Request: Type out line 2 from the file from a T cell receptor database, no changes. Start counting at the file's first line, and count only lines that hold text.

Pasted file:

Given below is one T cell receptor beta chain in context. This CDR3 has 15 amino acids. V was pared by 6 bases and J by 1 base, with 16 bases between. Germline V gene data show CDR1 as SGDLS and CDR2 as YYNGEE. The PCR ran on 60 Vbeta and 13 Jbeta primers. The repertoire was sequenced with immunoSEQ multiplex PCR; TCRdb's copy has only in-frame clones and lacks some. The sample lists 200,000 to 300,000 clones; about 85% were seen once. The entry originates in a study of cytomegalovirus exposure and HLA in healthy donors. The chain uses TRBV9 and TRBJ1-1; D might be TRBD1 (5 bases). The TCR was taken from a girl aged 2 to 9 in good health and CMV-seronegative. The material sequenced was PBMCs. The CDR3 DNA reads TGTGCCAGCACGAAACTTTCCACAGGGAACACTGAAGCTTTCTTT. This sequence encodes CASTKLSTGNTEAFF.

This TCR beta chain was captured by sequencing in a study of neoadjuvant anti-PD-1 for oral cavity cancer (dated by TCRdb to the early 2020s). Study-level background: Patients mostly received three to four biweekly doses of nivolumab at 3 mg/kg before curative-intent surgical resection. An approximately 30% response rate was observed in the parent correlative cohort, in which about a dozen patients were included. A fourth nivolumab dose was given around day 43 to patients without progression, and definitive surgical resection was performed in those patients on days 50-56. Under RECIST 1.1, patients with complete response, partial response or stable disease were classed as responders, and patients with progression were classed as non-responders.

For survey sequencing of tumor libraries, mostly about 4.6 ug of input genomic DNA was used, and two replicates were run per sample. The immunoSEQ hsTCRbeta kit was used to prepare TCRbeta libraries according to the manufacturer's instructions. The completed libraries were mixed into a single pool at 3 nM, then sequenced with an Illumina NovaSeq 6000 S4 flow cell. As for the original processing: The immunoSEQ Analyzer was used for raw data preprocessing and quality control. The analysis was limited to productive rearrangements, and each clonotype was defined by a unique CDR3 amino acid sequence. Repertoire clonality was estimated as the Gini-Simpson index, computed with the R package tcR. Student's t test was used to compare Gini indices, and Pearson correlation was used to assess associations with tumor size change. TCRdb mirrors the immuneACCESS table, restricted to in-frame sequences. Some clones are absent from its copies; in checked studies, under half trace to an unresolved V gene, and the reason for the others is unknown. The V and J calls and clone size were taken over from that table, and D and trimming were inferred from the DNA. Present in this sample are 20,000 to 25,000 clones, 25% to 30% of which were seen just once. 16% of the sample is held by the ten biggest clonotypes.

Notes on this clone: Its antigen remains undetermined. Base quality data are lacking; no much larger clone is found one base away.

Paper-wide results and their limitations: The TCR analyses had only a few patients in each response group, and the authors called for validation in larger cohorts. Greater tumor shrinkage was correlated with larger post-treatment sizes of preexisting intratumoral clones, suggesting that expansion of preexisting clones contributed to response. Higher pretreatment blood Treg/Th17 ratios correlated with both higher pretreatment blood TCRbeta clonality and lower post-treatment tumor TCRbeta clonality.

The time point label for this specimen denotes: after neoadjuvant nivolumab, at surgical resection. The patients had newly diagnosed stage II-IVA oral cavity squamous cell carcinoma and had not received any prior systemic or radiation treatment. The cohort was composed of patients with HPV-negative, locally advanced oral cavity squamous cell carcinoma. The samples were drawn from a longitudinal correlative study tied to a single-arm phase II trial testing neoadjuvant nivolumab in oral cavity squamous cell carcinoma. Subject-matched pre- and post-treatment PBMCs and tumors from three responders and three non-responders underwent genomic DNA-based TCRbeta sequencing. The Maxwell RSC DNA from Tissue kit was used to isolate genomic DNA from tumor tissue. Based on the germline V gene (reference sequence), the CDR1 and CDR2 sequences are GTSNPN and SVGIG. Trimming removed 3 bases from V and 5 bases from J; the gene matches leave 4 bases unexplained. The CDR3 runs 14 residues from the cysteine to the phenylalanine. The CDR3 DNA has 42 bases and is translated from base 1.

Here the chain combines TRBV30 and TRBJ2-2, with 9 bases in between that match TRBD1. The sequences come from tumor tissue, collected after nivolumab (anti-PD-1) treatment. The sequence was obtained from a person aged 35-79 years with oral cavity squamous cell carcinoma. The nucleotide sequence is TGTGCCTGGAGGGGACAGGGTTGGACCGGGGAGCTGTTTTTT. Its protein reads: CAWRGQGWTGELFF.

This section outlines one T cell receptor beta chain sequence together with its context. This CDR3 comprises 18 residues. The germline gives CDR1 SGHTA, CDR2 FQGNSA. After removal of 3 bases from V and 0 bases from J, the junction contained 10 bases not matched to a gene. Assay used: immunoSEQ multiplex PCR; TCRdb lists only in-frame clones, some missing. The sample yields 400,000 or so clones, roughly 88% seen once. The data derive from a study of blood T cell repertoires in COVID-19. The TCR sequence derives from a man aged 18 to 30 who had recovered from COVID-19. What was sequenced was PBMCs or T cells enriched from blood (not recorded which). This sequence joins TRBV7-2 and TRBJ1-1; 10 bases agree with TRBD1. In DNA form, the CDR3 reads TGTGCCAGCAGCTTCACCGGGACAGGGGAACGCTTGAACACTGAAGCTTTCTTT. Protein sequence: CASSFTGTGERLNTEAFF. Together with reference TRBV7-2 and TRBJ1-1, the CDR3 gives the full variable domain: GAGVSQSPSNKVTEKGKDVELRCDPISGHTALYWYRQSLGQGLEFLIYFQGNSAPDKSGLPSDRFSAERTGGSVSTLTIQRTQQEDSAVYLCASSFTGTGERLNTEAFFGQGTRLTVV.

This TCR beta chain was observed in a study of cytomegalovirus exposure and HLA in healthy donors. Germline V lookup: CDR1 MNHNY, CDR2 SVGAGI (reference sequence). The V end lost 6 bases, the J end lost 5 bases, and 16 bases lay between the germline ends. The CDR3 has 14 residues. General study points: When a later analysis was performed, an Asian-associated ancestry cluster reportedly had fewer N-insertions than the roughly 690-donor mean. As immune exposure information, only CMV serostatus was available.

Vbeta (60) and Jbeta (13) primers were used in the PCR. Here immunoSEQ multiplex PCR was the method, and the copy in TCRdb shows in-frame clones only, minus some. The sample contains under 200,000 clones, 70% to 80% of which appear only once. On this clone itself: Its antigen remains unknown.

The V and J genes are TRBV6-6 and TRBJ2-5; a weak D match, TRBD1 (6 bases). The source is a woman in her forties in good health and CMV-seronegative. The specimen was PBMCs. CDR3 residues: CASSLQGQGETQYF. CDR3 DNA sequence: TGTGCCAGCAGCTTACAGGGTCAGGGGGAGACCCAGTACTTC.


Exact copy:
This TCR beta chain was captured by sequencing in a study of neoadjuvant anti-PD-1 for oral cavity cancer (dated by TCRdb to the early 2020s). Study-level background: Patients mostly received three to four biweekly doses of nivolumab at 3 mg/kg before curative-intent surgical resection. An approximately 30% response rate was observed in the parent correlative cohort, in which about a dozen patients were included. A fourth nivolumab dose was given around day 43 to patients without progression, and definitive surgical resection was performed in those patients on days 50-56. Under RECIST 1.1, patients with complete response, partial response or stable disease were classed as responders, and patients with progression were classed as non-responders.